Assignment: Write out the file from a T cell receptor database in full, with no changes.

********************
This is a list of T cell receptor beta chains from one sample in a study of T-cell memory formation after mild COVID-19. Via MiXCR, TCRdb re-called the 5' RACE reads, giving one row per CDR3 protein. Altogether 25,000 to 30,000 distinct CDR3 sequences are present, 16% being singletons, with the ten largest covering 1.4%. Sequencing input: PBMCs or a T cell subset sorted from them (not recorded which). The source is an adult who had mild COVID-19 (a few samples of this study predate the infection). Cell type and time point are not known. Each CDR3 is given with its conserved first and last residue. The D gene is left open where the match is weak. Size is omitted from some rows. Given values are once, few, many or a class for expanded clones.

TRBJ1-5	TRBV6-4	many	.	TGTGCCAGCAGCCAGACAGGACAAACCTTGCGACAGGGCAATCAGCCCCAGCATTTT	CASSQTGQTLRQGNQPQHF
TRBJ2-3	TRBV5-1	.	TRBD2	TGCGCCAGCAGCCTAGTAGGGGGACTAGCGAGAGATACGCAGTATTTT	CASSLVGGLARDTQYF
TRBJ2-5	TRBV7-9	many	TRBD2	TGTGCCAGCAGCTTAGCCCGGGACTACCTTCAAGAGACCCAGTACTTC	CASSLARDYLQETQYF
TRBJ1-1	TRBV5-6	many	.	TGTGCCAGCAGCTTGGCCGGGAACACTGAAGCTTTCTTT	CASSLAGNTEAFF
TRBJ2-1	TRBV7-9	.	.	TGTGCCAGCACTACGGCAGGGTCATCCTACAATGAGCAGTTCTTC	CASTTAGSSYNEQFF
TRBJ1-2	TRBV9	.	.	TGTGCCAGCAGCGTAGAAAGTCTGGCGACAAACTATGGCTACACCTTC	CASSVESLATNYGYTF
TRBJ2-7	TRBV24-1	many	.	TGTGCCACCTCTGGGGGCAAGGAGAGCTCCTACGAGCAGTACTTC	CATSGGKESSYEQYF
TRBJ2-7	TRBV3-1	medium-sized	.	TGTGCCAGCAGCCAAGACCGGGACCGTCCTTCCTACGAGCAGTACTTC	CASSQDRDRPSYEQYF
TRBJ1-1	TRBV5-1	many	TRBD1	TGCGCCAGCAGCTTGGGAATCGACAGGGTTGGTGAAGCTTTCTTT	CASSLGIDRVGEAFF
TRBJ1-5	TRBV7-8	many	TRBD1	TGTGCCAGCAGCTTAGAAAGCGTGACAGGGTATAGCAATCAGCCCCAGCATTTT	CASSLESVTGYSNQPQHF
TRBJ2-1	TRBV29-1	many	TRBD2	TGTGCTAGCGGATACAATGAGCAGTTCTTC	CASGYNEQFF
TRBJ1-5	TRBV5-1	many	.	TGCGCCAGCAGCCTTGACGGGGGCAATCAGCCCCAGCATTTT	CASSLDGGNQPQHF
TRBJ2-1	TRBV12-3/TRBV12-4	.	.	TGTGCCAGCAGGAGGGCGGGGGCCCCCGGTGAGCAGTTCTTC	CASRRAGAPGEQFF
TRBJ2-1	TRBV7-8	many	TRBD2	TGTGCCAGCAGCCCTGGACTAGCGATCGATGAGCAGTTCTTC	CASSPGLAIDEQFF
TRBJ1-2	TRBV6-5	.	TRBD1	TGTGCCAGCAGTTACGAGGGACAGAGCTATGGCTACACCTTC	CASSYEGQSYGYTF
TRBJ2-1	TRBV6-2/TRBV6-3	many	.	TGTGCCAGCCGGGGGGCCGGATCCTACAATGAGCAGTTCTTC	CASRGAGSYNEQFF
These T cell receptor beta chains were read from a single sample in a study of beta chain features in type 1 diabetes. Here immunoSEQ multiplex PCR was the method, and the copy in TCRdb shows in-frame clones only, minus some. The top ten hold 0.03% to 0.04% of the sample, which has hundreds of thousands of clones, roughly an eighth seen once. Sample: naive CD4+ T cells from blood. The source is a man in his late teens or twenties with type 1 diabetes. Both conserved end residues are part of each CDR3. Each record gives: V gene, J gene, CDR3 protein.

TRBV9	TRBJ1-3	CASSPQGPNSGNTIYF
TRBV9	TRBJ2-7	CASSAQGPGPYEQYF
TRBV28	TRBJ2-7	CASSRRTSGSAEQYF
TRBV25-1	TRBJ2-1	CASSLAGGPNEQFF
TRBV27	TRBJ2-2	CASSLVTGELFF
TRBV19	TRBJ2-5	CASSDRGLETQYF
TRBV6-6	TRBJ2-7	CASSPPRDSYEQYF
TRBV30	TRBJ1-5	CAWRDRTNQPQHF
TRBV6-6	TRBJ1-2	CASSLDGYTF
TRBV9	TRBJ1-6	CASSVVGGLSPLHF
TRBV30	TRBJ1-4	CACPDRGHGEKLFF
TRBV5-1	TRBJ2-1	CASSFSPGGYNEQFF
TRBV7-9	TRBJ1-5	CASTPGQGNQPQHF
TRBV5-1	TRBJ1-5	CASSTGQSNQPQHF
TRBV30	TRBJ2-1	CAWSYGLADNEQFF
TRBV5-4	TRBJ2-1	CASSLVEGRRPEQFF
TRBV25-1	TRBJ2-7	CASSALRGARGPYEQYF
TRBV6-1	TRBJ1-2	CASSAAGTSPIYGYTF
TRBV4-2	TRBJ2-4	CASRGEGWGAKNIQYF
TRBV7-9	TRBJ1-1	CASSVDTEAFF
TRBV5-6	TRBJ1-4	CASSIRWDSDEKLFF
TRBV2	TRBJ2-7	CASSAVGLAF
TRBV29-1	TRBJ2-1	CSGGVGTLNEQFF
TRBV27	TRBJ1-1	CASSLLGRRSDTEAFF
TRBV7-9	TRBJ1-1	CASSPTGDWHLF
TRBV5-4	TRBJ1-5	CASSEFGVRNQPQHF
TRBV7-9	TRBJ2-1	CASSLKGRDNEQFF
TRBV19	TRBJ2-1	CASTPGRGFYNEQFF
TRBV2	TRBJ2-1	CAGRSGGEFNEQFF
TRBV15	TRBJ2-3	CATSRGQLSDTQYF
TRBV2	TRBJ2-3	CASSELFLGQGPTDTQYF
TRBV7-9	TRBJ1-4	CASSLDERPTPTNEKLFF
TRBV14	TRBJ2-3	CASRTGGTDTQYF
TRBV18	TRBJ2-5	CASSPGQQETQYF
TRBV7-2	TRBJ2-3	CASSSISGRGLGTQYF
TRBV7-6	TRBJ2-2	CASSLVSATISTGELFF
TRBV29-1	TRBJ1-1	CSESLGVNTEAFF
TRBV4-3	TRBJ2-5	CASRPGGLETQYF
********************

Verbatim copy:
This is a list of T cell receptor beta chains from one sample in a study of T-cell memory formation after mild COVID-19. Via MiXCR, TCRdb re-called the 5' RACE reads, giving one row per CDR3 protein. Altogether 25,000 to 30,000 distinct CDR3 sequences are present, 16% being singletons, with the ten largest covering 1.4%. Sequencing input: PBMCs or a T cell subset sorted from them (not recorded which). The source is an adult who had mild COVID-19 (a few samples of this study predate the infection). Cell type and time point are not known. Each CDR3 is given with its conserved first and last residue. The D gene is left open where the match is weak. Size is omitted from some rows. Given values are once, few, many or a class for expanded clones.

TRBJ1-5	TRBV6-4	many	.	TGTGCCAGCAGCCAGACAGGACAAACCTTGCGACAGGGCAATCAGCCCCAGCATTTT	CASSQTGQTLRQGNQPQHF
TRBJ2-3	TRBV5-1	.	TRBD2	TGCGCCAGCAGCCTAGTAGGGGGACTAGCGAGAGATACGCAGTATTTT	CASSLVGGLARDTQYF
TRBJ2-5	TRBV7-9	many	TRBD2	TGTGCCAGCAGCTTAGCCCGGGACTACCTTCAAGAGACCCAGTACTTC	CASSLARDYLQETQYF
TRBJ1-1	TRBV5-6	many	.	TGTGCCAGCAGCTTGGCCGGGAACACTGAAGCTTTCTTT	CASSLAGNTEAFF
TRBJ2-1	TRBV7-9	.	.	TGTGCCAGCACTACGGCAGGGTCATCCTACAATGAGCAGTTCTTC	CASTTAGSSYNEQFF
TRBJ1-2	TRBV9	.	.	TGTGCCAGCAGCGTAGAAAGTCTGGCGACAAACTATGGCTACACCTTC	CASSVESLATNYGYTF
TRBJ2-7	TRBV24-1	many	.	TGTGCCACCTCTGGGGGCAAGGAGAGCTCCTACGAGCAGTACTTC	CATSGGKESSYEQYF
TRBJ2-7	TRBV3-1	medium-sized	.	TGTGCCAGCAGCCAAGACCGGGACCGTCCTTCCTACGAGCAGTACTTC	CASSQDRDRPSYEQYF
TRBJ1-1	TRBV5-1	many	TRBD1	TGCGCCAGCAGCTTGGGAATCGACAGGGTTGGTGAAGCTTTCTTT	CASSLGIDRVGEAFF
TRBJ1-5	TRBV7-8	many	TRBD1	TGTGCCAGCAGCTTAGAAAGCGTGACAGGGTATAGCAATCAGCCCCAGCATTTT	CASSLESVTGYSNQPQHF
TRBJ2-1	TRBV29-1	many	TRBD2	TGTGCTAGCGGATACAATGAGCAGTTCTTC	CASGYNEQFF
TRBJ1-5	TRBV5-1	many	.	TGCGCCAGCAGCCTTGACGGGGGCAATCAGCCCCAGCATTTT	CASSLDGGNQPQHF
TRBJ2-1	TRBV12-3/TRBV12-4	.	.	TGTGCCAGCAGGAGGGCGGGGGCCCCCGGTGAGCAGTTCTTC	CASRRAGAPGEQFF
TRBJ2-1	TRBV7-8	many	TRBD2	TGTGCCAGCAGCCCTGGACTAGCGATCGATGAGCAGTTCTTC	CASSPGLAIDEQFF
TRBJ1-2	TRBV6-5	.	TRBD1	TGTGCCAGCAGTTACGAGGGACAGAGCTATGGCTACACCTTC	CASSYEGQSYGYTF
TRBJ2-1	TRBV6-2/TRBV6-3	many	.	TGTGCCAGCCGGGGGGCCGGATCCTACAATGAGCAGTTCTTC	CASRGAGSYNEQFF
These T cell receptor beta chains were read from a single sample in a study of beta chain features in type 1 diabetes. Here immunoSEQ multiplex PCR was the method, and the copy in TCRdb shows in-frame clones only, minus some. The top ten hold 0.03% to 0.04% of the sample, which has hundreds of thousands of clones, roughly an eighth seen once. Sample: naive CD4+ T cells from blood. The source is a man in his late teens or twenties with type 1 diabetes. Both conserved end residues are part of each CDR3. Each record gives: V gene, J gene, CDR3 protein.

TRBV9	TRBJ1-3	CASSPQGPNSGNTIYF
TRBV9	TRBJ2-7	CASSAQGPGPYEQYF
TRBV28	TRBJ2-7	CASSRRTSGSAEQYF
TRBV25-1	TRBJ2-1	CASSLAGGPNEQFF
TRBV27	TRBJ2-2	CASSLVTGELFF
TRBV19	TRBJ2-5	CASSDRGLETQYF
TRBV6-6	TRBJ2-7	CASSPPRDSYEQYF
TRBV30	TRBJ1-5	CAWRDRTNQPQHF
TRBV6-6	TRBJ1-2	CASSLDGYTF
TRBV9	TRBJ1-6	CASSVVGGLSPLHF
TRBV30	TRBJ1-4	CACPDRGHGEKLFF
TRBV5-1	TRBJ2-1	CASSFSPGGYNEQFF
TRBV7-9	TRBJ1-5	CASTPGQGNQPQHF
TRBV5-1	TRBJ1-5	CASSTGQSNQPQHF
TRBV30	TRBJ2-1	CAWSYGLADNEQFF
TRBV5-4	TRBJ2-1	CASSLVEGRRPEQFF
TRBV25-1	TRBJ2-7	CASSALRGARGPYEQYF
TRBV6-1	TRBJ1-2	CASSAAGTSPIYGYTF
TRBV4-2	TRBJ2-4	CASRGEGWGAKNIQYF
TRBV7-9	TRBJ1-1	CASSVDTEAFF
TRBV5-6	TRBJ1-4	CASSIRWDSDEKLFF
TRBV2	TRBJ2-7	CASSAVGLAF
TRBV29-1	TRBJ2-1	CSGGVGTLNEQFF
TRBV27	TRBJ1-1	CASSLLGRRSDTEAFF
TRBV7-9	TRBJ1-1	CASSPTGDWHLF
TRBV5-4	TRBJ1-5	CASSEFGVRNQPQHF
TRBV7-9	TRBJ2-1	CASSLKGRDNEQFF
TRBV19	TRBJ2-1	CASTPGRGFYNEQFF
TRBV2	TRBJ2-1	CAGRSGGEFNEQFF
TRBV15	TRBJ2-3	CATSRGQLSDTQYF
TRBV2	TRBJ2-3	CASSELFLGQGPTDTQYF
TRBV7-9	TRBJ1-4	CASSLDERPTPTNEKLFF
TRBV14	TRBJ2-3	CASRTGGTDTQYF
TRBV18	TRBJ2-5	CASSPGQQETQYF
TRBV7-2	TRBJ2-3	CASSSISGRGLGTQYF
TRBV7-6	TRBJ2-2	CASSLVSATISTGELFF
TRBV29-1	TRBJ1-1	CSESLGVNTEAFF
TRBV4-3	TRBJ2-5	CASRPGGLETQYF